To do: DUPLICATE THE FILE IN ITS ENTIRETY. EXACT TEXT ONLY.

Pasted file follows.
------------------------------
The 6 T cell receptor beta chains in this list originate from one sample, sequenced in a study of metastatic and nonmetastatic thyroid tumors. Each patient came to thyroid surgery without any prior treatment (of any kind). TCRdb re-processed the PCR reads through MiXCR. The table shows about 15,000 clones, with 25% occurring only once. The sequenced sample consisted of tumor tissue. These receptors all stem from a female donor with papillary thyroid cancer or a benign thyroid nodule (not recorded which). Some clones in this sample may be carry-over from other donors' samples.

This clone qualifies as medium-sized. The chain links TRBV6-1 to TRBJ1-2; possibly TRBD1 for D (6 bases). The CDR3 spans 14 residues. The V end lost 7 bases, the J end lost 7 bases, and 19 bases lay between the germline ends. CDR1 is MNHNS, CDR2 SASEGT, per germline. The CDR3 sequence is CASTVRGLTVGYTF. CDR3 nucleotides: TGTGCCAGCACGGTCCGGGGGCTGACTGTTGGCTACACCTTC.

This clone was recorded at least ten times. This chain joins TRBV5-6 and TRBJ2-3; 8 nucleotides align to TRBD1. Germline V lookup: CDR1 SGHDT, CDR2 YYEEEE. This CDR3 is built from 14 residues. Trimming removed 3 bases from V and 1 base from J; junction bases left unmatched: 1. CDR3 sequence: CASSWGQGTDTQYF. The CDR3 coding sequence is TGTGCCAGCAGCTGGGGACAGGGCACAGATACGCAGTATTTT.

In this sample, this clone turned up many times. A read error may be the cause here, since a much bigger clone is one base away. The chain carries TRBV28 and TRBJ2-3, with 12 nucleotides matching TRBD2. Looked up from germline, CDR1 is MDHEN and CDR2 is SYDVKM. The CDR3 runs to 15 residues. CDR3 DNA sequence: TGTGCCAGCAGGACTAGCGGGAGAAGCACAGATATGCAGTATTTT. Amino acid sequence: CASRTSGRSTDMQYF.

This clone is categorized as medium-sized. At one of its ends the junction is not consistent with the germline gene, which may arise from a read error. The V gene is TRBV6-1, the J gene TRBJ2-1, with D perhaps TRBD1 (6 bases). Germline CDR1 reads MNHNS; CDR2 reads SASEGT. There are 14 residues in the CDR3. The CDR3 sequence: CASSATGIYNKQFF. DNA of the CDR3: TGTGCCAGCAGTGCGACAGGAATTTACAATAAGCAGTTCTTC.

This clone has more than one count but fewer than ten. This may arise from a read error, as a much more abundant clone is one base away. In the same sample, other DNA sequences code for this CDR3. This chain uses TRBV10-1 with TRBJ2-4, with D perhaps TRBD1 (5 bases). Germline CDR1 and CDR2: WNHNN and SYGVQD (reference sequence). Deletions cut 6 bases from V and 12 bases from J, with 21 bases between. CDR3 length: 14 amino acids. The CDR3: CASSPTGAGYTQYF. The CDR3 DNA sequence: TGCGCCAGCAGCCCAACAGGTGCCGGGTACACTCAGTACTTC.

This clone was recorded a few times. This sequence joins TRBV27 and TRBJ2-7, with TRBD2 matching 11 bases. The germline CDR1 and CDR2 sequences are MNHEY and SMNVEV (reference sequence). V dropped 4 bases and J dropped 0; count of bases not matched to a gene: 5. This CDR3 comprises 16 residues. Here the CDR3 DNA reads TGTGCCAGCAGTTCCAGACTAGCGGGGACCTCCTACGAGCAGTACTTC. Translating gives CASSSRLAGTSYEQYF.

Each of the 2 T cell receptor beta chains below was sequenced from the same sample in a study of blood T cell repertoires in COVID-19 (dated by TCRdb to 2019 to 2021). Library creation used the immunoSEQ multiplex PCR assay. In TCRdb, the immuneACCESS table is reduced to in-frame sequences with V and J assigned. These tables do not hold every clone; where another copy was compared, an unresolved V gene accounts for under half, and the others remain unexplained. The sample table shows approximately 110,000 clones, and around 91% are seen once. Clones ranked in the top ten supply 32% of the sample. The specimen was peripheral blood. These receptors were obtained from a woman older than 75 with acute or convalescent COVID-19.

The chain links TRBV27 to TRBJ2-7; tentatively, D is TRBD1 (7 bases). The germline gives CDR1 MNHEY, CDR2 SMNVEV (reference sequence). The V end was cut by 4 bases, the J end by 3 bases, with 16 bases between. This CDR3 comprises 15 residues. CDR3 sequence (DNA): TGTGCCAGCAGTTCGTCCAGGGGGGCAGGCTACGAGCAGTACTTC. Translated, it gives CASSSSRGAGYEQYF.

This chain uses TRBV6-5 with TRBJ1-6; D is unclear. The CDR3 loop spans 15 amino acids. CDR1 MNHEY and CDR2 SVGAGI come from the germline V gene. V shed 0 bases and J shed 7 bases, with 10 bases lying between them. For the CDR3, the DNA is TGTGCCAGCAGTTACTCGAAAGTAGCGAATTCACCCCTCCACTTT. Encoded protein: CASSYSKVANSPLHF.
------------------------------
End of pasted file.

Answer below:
The 6 T cell receptor beta chains in this list originate from one sample, sequenced in a study of metastatic and nonmetastatic thyroid tumors. Each patient came to thyroid surgery without any prior treatment (of any kind). TCRdb re-processed the PCR reads through MiXCR. The table shows about 15,000 clones, with 25% occurring only once. The sequenced sample consisted of tumor tissue. These receptors all stem from a female donor with papillary thyroid cancer or a benign thyroid nodule (not recorded which). Some clones in this sample may be carry-over from other donors' samples.

This clone qualifies as medium-sized. The chain links TRBV6-1 to TRBJ1-2; possibly TRBD1 for D (6 bases). The CDR3 spans 14 residues. The V end lost 7 bases, the J end lost 7 bases, and 19 bases lay between the germline ends. CDR1 is MNHNS, CDR2 SASEGT, per germline. The CDR3 sequence is CASTVRGLTVGYTF. CDR3 nucleotides: TGTGCCAGCACGGTCCGGGGGCTGACTGTTGGCTACACCTTC.

This clone was recorded at least ten times. This chain joins TRBV5-6 and TRBJ2-3; 8 nucleotides align to TRBD1. Germline V lookup: CDR1 SGHDT, CDR2 YYEEEE. This CDR3 is built from 14 residues. Trimming removed 3 bases from V and 1 base from J; junction bases left unmatched: 1. CDR3 sequence: CASSWGQGTDTQYF. The CDR3 coding sequence is TGTGCCAGCAGCTGGGGACAGGGCACAGATACGCAGTATTTT.

In this sample, this clone turned up many times. A read error may be the cause here, since a much bigger clone is one base away. The chain carries TRBV28 and TRBJ2-3, with 12 nucleotides matching TRBD2. Looked up from germline, CDR1 is MDHEN and CDR2 is SYDVKM. The CDR3 runs to 15 residues. CDR3 DNA sequence: TGTGCCAGCAGGACTAGCGGGAGAAGCACAGATATGCAGTATTTT. Amino acid sequence: CASRTSGRSTDMQYF.

This clone is categorized as medium-sized. At one of its ends the junction is not consistent with the germline gene, which may arise from a read error. The V gene is TRBV6-1, the J gene TRBJ2-1, with D perhaps TRBD1 (6 bases). Germline CDR1 reads MNHNS; CDR2 reads SASEGT. There are 14 residues in the CDR3. The CDR3 sequence: CASSATGIYNKQFF. DNA of the CDR3: TGTGCCAGCAGTGCGACAGGAATTTACAATAAGCAGTTCTTC.

This clone has more than one count but fewer than ten. This may arise from a read error, as a much more abundant clone is one base away. In the same sample, other DNA sequences code for this CDR3. This chain uses TRBV10-1 with TRBJ2-4, with D perhaps TRBD1 (5 bases). Germline CDR1 and CDR2: WNHNN and SYGVQD (reference sequence). Deletions cut 6 bases from V and 12 bases from J, with 21 bases between. CDR3 length: 14 amino acids. The CDR3: CASSPTGAGYTQYF. The CDR3 DNA sequence: TGCGCCAGCAGCCCAACAGGTGCCGGGTACACTCAGTACTTC.

This clone was recorded a few times. This sequence joins TRBV27 and TRBJ2-7, with TRBD2 matching 11 bases. The germline CDR1 and CDR2 sequences are MNHEY and SMNVEV (reference sequence). V dropped 4 bases and J dropped 0; count of bases not matched to a gene: 5. This CDR3 comprises 16 residues. Here the CDR3 DNA reads TGTGCCAGCAGTTCCAGACTAGCGGGGACCTCCTACGAGCAGTACTTC. Translating gives CASSSRLAGTSYEQYF.

Each of the 2 T cell receptor beta chains below was sequenced from the same sample in a study of blood T cell repertoires in COVID-19 (dated by TCRdb to 2019 to 2021). Library creation used the immunoSEQ multiplex PCR assay. In TCRdb, the immuneACCESS table is reduced to in-frame sequences with V and J assigned. These tables do not hold every clone; where another copy was compared, an unresolved V gene accounts for under half, and the others remain unexplained. The sample table shows approximately 110,000 clones, and around 91% are seen once. Clones ranked in the top ten supply 32% of the sample. The specimen was peripheral blood. These receptors were obtained from a woman older than 75 with acute or convalescent COVID-19.

The chain links TRBV27 to TRBJ2-7; tentatively, D is TRBD1 (7 bases). The germline gives CDR1 MNHEY, CDR2 SMNVEV (reference sequence). The V end was cut by 4 bases, the J end by 3 bases, with 16 bases between. This CDR3 comprises 15 residues. CDR3 sequence (DNA): TGTGCCAGCAGTTCGTCCAGGGGGGCAGGCTACGAGCAGTACTTC. Translated, it gives CASSSSRGAGYEQYF.

This chain uses TRBV6-5 with TRBJ1-6; D is unclear. The CDR3 loop spans 15 amino acids. CDR1 MNHEY and CDR2 SVGAGI come from the germline V gene. V shed 0 bases and J shed 7 bases, with 10 bases lying between them. For the CDR3, the DNA is TGTGCCAGCAGTTACTCGAAAGTAGCGAATTCACCCCTCCACTTT. Encoded protein: CASSYSKVANSPLHF.